Are Your Undergarments Made From Castor Beans?

Castor BeansIn honor of Earth Day, I have decided to focus my efforts and write about … Castor Beans.  Huh?  Well, I have decided to write about a pretty interesting new nylon yarn made from Greenfil, a polymer that comes from Castor Beans.  As you may remember from some of my past posts, I love to hear about new discoveries in textile technology and am always excited to share them with you.  Upon my initial reading, it wasn’t immediately obvious to me why this yarn is considered “envro-loving” (is that a valid phrase??).  Anyhow, I did some homework and upon stumbling  on an EcoTextile.com write up, I found out that “The castor plants are from Africa and Asia and are grown on land which cannot be farmed. There is no irrigation of the crops, they are not produced from genetically modified seeds and they are 100% renewable biomass.”  Awesome!  The yarns are currently made in 3 counts (22, 44, and 78), are round bodied and lustrous, and are being used in undergarments.  I heard that the fabrics containing the fiber were shown at Premiere Vision in Paris last autumn.  Did anyone happen to catch a glimpse?  Do share!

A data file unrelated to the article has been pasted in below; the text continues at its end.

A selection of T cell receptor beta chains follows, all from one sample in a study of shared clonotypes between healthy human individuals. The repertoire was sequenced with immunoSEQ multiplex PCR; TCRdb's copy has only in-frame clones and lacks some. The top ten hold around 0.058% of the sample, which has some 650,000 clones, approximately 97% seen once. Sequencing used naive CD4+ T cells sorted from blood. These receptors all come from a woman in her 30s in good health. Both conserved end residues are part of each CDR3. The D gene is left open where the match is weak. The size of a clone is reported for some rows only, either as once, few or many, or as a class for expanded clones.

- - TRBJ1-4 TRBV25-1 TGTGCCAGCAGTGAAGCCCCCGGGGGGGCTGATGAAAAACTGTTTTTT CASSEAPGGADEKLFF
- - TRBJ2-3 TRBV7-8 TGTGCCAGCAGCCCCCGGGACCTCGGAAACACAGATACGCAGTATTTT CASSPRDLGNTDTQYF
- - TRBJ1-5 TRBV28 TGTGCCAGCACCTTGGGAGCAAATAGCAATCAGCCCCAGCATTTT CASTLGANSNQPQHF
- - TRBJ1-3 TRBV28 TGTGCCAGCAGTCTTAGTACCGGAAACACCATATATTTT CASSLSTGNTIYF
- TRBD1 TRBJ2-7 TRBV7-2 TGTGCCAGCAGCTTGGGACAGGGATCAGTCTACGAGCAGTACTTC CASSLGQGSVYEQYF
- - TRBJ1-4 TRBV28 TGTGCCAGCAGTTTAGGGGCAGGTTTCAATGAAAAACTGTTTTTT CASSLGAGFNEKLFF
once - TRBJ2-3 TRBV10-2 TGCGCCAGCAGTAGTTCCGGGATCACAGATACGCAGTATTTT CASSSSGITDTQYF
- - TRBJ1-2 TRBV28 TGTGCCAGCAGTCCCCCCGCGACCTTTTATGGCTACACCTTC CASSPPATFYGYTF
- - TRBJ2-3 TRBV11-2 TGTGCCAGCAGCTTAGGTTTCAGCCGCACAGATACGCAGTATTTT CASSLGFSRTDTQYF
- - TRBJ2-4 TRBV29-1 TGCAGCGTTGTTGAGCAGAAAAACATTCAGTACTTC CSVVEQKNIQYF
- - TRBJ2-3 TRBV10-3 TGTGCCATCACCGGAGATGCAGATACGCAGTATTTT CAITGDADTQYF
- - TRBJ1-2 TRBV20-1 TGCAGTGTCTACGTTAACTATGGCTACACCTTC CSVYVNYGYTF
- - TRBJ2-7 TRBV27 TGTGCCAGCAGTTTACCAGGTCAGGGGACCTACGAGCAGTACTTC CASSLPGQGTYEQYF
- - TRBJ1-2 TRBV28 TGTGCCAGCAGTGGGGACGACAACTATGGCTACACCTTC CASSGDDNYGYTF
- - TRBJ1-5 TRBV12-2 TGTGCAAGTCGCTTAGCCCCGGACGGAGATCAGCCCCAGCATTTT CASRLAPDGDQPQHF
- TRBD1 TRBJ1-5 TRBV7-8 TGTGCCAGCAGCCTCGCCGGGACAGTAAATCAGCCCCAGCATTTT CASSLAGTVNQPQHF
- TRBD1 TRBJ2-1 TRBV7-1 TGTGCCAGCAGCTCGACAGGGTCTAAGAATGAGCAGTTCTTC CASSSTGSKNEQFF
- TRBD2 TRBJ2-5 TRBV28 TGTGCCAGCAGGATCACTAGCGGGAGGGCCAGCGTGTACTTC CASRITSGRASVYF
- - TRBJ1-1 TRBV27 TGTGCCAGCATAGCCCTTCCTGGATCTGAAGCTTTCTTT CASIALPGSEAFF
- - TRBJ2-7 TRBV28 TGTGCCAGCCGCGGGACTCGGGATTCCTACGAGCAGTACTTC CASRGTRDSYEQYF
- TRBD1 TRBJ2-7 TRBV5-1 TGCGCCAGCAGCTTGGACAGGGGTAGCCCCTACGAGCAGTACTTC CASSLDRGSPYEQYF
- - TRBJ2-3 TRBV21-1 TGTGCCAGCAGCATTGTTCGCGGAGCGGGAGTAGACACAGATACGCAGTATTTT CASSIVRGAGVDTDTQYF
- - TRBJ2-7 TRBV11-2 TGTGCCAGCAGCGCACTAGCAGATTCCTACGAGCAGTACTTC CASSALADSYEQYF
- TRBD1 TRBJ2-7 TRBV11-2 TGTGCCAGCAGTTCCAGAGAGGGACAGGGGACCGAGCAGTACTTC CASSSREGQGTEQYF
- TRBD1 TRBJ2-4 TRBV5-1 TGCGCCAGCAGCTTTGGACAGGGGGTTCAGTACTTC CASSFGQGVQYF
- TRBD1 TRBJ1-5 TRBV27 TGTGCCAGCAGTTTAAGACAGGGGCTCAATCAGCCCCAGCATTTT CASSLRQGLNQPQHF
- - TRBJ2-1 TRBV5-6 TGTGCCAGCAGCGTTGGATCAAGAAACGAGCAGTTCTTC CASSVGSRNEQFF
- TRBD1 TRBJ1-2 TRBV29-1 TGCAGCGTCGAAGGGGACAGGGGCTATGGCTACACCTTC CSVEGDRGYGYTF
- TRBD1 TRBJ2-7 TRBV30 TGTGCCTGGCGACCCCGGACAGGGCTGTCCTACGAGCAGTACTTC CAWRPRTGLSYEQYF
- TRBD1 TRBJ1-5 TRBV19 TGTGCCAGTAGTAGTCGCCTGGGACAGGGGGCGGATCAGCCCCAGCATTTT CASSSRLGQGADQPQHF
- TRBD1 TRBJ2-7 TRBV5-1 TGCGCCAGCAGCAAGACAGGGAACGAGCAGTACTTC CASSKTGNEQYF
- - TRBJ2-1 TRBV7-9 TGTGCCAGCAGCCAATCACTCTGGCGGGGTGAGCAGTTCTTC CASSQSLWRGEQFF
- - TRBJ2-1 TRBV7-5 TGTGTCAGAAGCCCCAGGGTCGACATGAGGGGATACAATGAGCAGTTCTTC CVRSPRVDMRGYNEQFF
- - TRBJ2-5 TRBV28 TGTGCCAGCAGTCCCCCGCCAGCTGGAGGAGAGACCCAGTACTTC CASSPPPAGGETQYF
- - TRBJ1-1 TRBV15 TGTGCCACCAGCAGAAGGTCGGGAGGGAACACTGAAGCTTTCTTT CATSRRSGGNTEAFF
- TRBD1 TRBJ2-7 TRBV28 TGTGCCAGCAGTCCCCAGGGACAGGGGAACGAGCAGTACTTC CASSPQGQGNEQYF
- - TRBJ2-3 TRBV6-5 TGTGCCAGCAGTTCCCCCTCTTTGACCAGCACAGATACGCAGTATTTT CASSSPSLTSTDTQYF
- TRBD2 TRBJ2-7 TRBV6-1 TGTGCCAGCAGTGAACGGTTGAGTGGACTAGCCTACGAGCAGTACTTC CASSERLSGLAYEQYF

Nicole Giordano
Nicole Giordano

Nicole is the founder of StartUp FASHION, an online resource and community supporting for independent designers around the world with building their businesses.A deep love for the craft of fashion paired with an adamant belief that success is defined by the individual, led her to found StartUp FASHION, where she helps independent designers and makers screw the traditional fashion business rules, create their own paths, and build businesses they truly love.More than anything else, she’s in the business of encouragement and works every day to remind makers and designers that they have something special to offer the world and that they can, in fact, do this thing!

2 comments
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    Kay Lorraine

    Yarn made from castor beans. How amazing is that?!!! If they are so lustrous, I wonder why they are only using them in undergarments? Could it be because they have difficulty in holding dyes?

    Please keep us up to date as you find out more about this fascinating new technology.

    Warmest aloha,

    Kay Lorraine
    Honolulu, Hawaii

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